New Rethinking Capitalism lectures featuring world-leading economic thinkers released each week
7 January 2019
UCL Institute for Innovation and Public Purpose (IIPP)'s undergraduate module, Rethinking Capitalism, provides insights into modern-day policy challenges with each lecture available to watch each week.
Western Capitalism is in crisis, with falling productivity, investment and living standards, widening inequality, financial instability and the growing threat of climate change. This undergraduate module provides students with a critical perspective on these ‘grand-challenges’ and introduces them to new approaches to economics and policy which challenge standard thinking.
The module draws on the book “Rethinking Capitalism”, edited by Mariana Mazzucato (Director of IIPP) and Michael Jacobs (Visiting fellow in the UCL School of Public Policy). It features guest academic lectures from some of the chapter authors which can be viewed below. These academic lectures are combined with presentations by policy makers working at the frontline of the issues under discussion, including from the Bank of England, the UK Treasury and government departments dealing with innovation and climate change.
- The market shaping forces of capitalism by Mariana Mazzucato
- Rethinking fiscal policy by Stephanie Kelton
- Economic rent, land and housing by Josh Ryan-Collins
- The firm, competition and the sources of productivity growth by Will Lazonick
- The economy as a complex and evolving system by Eric Beinhocker
- Governing the digital economy by Rainer Kattel
- New approaches to inequality by Branko Milanovic
- Money, credit and finance by Josh Ryan-Collins
- The economics of climate change and sustainability by Dimitri Zenghelis
- Capitalism, technology and innovation by Carlota Perez
9 January 2019
An introduction to the course and the key challenges facing modern capitalist economies. The lecture by Professor Mazzucato also examines the economic theories and policy frameworks that have led to these challenges and explores some broad-based alternative approaches.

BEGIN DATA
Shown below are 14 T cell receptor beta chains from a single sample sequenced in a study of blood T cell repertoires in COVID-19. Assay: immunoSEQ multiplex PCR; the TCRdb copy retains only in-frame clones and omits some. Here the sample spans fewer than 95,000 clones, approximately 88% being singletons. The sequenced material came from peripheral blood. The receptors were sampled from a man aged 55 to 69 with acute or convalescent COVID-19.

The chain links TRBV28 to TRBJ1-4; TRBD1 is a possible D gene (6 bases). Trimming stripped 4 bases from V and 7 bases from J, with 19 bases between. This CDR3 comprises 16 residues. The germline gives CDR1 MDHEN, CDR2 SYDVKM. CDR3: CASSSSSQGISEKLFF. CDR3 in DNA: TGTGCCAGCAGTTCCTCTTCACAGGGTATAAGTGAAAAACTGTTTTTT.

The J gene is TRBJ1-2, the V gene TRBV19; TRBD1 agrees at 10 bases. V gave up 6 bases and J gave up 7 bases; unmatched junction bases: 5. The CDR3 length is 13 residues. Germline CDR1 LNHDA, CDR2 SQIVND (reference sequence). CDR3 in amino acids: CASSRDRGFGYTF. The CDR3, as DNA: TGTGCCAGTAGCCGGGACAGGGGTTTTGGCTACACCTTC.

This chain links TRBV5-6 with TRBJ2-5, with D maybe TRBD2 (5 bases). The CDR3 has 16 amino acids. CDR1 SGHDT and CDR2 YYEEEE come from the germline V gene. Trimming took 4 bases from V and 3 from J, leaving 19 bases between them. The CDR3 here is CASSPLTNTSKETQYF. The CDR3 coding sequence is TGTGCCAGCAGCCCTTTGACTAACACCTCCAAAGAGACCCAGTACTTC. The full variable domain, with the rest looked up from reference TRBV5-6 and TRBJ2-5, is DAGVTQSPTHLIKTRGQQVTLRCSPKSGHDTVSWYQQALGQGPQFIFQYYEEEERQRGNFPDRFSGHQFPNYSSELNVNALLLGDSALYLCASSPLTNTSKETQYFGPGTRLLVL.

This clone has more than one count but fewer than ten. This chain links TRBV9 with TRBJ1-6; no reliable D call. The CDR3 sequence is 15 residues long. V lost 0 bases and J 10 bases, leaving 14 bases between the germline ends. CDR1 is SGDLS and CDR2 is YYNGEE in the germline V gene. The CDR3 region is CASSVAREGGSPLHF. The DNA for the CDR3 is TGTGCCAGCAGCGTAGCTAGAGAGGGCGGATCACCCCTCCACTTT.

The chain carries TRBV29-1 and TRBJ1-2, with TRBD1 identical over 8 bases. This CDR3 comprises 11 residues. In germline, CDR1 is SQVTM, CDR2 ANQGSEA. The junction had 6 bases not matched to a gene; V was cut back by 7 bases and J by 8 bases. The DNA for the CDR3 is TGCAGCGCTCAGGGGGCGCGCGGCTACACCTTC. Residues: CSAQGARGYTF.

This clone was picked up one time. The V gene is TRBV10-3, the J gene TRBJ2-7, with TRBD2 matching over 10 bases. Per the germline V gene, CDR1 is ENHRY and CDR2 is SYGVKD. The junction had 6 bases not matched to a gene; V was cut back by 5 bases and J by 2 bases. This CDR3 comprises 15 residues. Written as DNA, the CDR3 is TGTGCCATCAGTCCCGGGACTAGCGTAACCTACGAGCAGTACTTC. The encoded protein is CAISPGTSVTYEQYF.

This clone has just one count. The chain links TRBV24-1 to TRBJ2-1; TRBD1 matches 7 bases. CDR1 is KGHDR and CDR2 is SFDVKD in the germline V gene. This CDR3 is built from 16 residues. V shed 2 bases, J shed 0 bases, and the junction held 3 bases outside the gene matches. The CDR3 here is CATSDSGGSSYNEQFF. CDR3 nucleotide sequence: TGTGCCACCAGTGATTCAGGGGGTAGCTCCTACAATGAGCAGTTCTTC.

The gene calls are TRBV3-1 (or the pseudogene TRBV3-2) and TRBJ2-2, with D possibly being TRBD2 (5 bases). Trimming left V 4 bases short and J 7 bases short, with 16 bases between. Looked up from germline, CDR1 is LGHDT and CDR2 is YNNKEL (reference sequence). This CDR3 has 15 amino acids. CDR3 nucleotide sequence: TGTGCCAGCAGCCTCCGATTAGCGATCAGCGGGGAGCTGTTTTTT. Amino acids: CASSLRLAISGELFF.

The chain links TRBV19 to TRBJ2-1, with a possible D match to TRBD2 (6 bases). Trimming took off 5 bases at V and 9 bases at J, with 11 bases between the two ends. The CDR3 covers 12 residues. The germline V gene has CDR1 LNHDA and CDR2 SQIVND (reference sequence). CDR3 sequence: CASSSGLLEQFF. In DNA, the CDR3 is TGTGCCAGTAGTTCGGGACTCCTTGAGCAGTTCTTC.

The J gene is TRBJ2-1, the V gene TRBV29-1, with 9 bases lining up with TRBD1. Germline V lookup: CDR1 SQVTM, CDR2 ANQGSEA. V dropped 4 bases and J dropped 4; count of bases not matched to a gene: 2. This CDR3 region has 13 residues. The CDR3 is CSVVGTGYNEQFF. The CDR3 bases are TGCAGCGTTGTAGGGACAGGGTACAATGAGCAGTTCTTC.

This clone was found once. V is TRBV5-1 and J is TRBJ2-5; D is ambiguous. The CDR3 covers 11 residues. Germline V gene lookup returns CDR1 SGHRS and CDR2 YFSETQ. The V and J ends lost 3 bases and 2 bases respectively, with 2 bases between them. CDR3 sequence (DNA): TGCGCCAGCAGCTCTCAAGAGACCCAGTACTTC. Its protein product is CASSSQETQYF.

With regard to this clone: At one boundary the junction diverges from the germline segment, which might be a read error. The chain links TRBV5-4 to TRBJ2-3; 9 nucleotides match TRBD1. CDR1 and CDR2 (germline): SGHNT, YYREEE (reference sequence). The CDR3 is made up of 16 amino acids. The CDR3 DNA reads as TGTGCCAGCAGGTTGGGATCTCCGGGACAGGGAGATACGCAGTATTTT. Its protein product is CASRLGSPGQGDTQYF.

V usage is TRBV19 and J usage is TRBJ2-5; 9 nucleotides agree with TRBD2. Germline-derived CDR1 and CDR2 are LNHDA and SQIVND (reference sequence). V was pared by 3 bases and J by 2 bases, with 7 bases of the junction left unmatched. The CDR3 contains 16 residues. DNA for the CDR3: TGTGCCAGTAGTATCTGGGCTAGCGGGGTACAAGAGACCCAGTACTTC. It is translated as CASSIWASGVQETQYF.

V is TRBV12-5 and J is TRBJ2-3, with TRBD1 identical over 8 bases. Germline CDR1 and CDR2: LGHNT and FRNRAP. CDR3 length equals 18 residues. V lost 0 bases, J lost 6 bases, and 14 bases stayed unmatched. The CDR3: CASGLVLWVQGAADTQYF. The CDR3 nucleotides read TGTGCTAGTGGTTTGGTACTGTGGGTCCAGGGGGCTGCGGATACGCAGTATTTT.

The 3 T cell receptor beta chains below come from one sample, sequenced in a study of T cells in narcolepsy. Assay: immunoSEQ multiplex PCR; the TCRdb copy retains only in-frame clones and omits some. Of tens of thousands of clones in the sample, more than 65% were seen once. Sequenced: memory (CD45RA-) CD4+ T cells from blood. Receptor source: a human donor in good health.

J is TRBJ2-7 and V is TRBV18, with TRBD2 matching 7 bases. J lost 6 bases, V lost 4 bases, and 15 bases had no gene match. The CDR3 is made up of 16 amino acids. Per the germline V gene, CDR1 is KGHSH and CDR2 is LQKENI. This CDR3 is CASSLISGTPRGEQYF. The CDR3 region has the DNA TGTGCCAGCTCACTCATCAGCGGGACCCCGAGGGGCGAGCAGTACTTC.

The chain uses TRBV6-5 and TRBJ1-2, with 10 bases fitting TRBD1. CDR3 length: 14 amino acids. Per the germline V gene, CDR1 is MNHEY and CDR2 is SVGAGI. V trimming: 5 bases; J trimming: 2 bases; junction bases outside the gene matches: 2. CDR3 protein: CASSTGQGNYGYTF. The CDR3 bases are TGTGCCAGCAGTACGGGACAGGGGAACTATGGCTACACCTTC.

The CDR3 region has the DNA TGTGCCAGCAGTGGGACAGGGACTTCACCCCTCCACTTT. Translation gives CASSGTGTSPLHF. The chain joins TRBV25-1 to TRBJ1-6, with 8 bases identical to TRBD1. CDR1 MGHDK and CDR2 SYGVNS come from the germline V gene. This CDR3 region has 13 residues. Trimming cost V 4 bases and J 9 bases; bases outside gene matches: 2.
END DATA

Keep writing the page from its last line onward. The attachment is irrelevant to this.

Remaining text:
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The Language of Change
"The wicked problems of the 21st century are too complex and systemic to be solved by one sector alone. Global organisations need to reframe the way they approach..." Read more.
15 January 2019
This week's lecture by Stephanie Kelton focuses on fiscal policy: government decisions on spending and raising money, how it manages the public debt and how this effects economic growth.
Unleash the government and shaking the money tree
"At the Conservative Party Conference in 1983, then Prime Minister Margaret Thatcher reassured her audience and the nation that she would never waste taxpayers’..." Read more.
22 January 2019
This week’s lecture focuses on a much neglected issue in maintstream economics and the source of increasing concern in public policy: land and housing. Today, the main use of land is a site of housing, with housing affordability becoming a major issue of concern in advanced economies.
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The economics of land and what that means for Generation Rent
"A two-bed apartment in Shoreditch’s Boundary Estate, a trendy part of London, will cost £700,000. Using a conventional ratio that banks will lend a maximum three times..." Read more.
29 January 2019
This week’s lecture examines the role of the firm (business enterprise) in the capitalist economy.